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Industry 'should work closer with payers on drug development'

New report says early collaboration could address lack of knowledge regarding risk in biopharmaceutical development

Early collaboration with healthcare payers could be a solution to address the lack of knowledge regarding the precise nature of risk in biopharmaceutical development and the strategies and tools employed to reduce it, according to a new report.

Their insight into balancing risk and benefit at an early stage in the drug development process "could serve as a wake-up call to the biopharmaceutical industry," according to John Doyle, vice president and managing director with consulting at Quintiles, which commissioned the report.

There are stark differences in how risk is perceived by the different stakeholders in the provision of new medicines, according to the New Health Report 2012, which is based on interviews with more than 1,350 patients and executives from pharmaceutical companies, payers and the investment community.

For example, two-thirds of biopharma executives polled for the report said that the industry's risk exposure should be limited or maintained, while more than half of payers and investors felt that the sector should absorb more risk to improve biopharmaceutical agents and the public health.

Moreover, there was little agreement among biopharma executives about the level of risk that they should bear, split fairly evenly between those who felt it should be reduced, increased or maintained.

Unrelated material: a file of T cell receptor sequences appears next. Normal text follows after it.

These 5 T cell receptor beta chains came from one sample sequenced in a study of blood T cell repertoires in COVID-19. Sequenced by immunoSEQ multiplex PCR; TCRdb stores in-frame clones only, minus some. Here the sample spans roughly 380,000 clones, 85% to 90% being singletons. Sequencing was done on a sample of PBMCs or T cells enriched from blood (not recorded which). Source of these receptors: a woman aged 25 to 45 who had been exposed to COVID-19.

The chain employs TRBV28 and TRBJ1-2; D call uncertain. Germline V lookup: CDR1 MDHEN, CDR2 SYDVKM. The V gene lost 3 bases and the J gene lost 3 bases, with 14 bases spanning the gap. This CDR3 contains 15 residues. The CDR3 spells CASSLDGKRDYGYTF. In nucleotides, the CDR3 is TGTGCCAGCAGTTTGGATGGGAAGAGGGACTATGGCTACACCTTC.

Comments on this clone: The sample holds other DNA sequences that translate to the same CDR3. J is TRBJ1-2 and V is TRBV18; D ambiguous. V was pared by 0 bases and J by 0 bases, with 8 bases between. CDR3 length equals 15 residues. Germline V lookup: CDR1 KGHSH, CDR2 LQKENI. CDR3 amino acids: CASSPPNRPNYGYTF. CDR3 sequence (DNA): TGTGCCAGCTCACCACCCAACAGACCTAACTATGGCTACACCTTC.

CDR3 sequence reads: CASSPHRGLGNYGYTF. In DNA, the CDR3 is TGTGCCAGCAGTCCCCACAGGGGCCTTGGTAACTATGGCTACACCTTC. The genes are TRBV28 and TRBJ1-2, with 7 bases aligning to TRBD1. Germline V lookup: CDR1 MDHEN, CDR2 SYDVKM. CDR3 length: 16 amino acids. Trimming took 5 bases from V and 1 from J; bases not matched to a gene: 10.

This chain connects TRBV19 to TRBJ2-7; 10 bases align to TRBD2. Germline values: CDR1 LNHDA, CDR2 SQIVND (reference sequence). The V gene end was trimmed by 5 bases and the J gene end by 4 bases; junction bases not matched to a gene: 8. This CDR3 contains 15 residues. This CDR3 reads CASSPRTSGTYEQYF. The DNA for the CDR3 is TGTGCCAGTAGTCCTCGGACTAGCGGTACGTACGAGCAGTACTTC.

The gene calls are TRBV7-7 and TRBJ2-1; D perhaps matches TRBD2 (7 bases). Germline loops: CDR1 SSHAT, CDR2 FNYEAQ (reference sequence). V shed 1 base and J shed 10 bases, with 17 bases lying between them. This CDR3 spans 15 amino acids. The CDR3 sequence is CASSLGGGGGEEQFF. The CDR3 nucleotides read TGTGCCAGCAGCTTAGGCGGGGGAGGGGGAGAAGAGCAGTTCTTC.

A majority (60 per cent-plus) felt that regulators should accept more risk, while more than half of the investors surveyed said difficulties in securing approval for new drugs was the biggest challenge facing the biopharma industry.

The survey reveals a lack of understanding and collaboration on risk-management that is holding back the ability of all stakeholders to make better risk/value decisions.

At the heart of that problem is a pressing need for new metrics to assess risk and benefit, as current tools "remain rather rudimentary", according to the report.

"With more robust sources of data, healthcare players can plan the pathways to the next generation of lower-risk, higher-benefit medications that balance the needs of all stakeholders," said Quintiles.

There are encouraging signs that a more collaborative environment is possible, with 63 per cent of US payers, 73 per cent of UK payers and 55 per cent of biopharma executives agreeing that risk-sharing agreements between biopharmaceutical companies and payers would lead to more innovative and effective therapies.

In addition, more than 70 per cent of biopharma executives and payers said that pre-competitive collaborations among biopharma companies would lead to more innovative and effective therapies.

"Biopharma must find a way to work with a stakeholder that is better versed in risk/benefit tools and methods," said Doyle.

23rd May 2012

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